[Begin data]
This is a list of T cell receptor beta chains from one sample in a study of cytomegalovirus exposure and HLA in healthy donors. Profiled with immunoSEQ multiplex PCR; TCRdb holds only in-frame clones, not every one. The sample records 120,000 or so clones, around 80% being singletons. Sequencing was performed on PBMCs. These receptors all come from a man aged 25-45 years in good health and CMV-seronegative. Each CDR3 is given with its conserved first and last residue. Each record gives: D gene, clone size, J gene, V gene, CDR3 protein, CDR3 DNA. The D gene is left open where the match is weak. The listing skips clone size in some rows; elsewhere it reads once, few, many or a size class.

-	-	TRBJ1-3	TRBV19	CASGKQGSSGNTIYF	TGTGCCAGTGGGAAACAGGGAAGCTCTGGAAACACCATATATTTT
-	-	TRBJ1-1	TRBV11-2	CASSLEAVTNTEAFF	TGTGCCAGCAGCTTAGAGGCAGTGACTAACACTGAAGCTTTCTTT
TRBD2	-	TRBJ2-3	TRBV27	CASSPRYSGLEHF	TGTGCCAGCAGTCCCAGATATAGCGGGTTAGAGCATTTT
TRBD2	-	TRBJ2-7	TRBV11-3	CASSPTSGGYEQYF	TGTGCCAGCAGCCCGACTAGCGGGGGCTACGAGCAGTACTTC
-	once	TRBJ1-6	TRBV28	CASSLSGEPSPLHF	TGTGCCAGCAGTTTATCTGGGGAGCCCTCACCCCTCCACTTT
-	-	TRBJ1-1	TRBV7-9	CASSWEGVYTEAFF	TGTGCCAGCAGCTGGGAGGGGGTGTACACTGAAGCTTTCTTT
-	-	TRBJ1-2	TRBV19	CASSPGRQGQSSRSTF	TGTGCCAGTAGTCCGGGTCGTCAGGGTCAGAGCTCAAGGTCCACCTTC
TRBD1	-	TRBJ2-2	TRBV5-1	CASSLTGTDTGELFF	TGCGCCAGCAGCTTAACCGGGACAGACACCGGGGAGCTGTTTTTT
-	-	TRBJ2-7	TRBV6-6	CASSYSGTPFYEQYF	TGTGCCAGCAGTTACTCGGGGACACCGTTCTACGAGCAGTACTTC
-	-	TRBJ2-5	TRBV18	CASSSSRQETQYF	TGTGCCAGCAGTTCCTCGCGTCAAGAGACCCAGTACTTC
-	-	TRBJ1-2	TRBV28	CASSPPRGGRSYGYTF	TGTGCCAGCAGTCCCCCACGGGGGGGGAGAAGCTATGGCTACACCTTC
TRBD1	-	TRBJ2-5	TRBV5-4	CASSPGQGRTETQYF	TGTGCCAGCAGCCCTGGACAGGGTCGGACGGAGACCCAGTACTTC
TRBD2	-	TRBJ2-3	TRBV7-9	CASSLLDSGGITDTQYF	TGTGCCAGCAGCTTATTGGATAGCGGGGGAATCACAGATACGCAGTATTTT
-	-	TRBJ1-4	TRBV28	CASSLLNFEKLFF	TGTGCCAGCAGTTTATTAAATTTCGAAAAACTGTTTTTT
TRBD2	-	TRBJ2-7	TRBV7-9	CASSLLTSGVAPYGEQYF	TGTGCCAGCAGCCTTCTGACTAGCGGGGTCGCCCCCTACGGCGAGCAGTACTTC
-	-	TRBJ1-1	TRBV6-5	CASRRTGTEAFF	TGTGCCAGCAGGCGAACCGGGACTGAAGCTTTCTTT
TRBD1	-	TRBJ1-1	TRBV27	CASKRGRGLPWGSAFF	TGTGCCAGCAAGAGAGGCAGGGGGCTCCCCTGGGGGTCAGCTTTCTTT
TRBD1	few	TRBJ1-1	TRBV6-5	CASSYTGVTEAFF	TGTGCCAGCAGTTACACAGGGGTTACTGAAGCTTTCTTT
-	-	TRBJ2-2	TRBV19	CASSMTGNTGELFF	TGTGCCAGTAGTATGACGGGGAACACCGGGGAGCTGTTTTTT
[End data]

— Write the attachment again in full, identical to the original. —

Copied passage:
This is a list of T cell receptor beta chains from one sample in a study of cytomegalovirus exposure and HLA in healthy donors. Profiled with immunoSEQ multiplex PCR; TCRdb holds only in-frame clones, not every one. The sample records 120,000 or so clones, around 80% being singletons. Sequencing was performed on PBMCs. These receptors all come from a man aged 25-45 years in good health and CMV-seronegative. Each CDR3 is given with its conserved first and last residue. Each record gives: D gene, clone size, J gene, V gene, CDR3 protein, CDR3 DNA. The D gene is left open where the match is weak. The listing skips clone size in some rows; elsewhere it reads once, few, many or a size class.

-	-	TRBJ1-3	TRBV19	CASGKQGSSGNTIYF	TGTGCCAGTGGGAAACAGGGAAGCTCTGGAAACACCATATATTTT
-	-	TRBJ1-1	TRBV11-2	CASSLEAVTNTEAFF	TGTGCCAGCAGCTTAGAGGCAGTGACTAACACTGAAGCTTTCTTT
TRBD2	-	TRBJ2-3	TRBV27	CASSPRYSGLEHF	TGTGCCAGCAGTCCCAGATATAGCGGGTTAGAGCATTTT
TRBD2	-	TRBJ2-7	TRBV11-3	CASSPTSGGYEQYF	TGTGCCAGCAGCCCGACTAGCGGGGGCTACGAGCAGTACTTC
-	once	TRBJ1-6	TRBV28	CASSLSGEPSPLHF	TGTGCCAGCAGTTTATCTGGGGAGCCCTCACCCCTCCACTTT
-	-	TRBJ1-1	TRBV7-9	CASSWEGVYTEAFF	TGTGCCAGCAGCTGGGAGGGGGTGTACACTGAAGCTTTCTTT
-	-	TRBJ1-2	TRBV19	CASSPGRQGQSSRSTF	TGTGCCAGTAGTCCGGGTCGTCAGGGTCAGAGCTCAAGGTCCACCTTC
TRBD1	-	TRBJ2-2	TRBV5-1	CASSLTGTDTGELFF	TGCGCCAGCAGCTTAACCGGGACAGACACCGGGGAGCTGTTTTTT
-	-	TRBJ2-7	TRBV6-6	CASSYSGTPFYEQYF	TGTGCCAGCAGTTACTCGGGGACACCGTTCTACGAGCAGTACTTC
-	-	TRBJ2-5	TRBV18	CASSSSRQETQYF	TGTGCCAGCAGTTCCTCGCGTCAAGAGACCCAGTACTTC
-	-	TRBJ1-2	TRBV28	CASSPPRGGRSYGYTF	TGTGCCAGCAGTCCCCCACGGGGGGGGAGAAGCTATGGCTACACCTTC
TRBD1	-	TRBJ2-5	TRBV5-4	CASSPGQGRTETQYF	TGTGCCAGCAGCCCTGGACAGGGTCGGACGGAGACCCAGTACTTC
TRBD2	-	TRBJ2-3	TRBV7-9	CASSLLDSGGITDTQYF	TGTGCCAGCAGCTTATTGGATAGCGGGGGAATCACAGATACGCAGTATTTT
-	-	TRBJ1-4	TRBV28	CASSLLNFEKLFF	TGTGCCAGCAGTTTATTAAATTTCGAAAAACTGTTTTTT
TRBD2	-	TRBJ2-7	TRBV7-9	CASSLLTSGVAPYGEQYF	TGTGCCAGCAGCCTTCTGACTAGCGGGGTCGCCCCCTACGGCGAGCAGTACTTC
-	-	TRBJ1-1	TRBV6-5	CASRRTGTEAFF	TGTGCCAGCAGGCGAACCGGGACTGAAGCTTTCTTT
TRBD1	-	TRBJ1-1	TRBV27	CASKRGRGLPWGSAFF	TGTGCCAGCAAGAGAGGCAGGGGGCTCCCCTGGGGGTCAGCTTTCTTT
TRBD1	few	TRBJ1-1	TRBV6-5	CASSYTGVTEAFF	TGTGCCAGCAGTTACACAGGGGTTACTGAAGCTTTCTTT
-	-	TRBJ2-2	TRBV19	CASSMTGNTGELFF	TGTGCCAGTAGTATGACGGGGAACACCGGGGAGCTGTTTTTT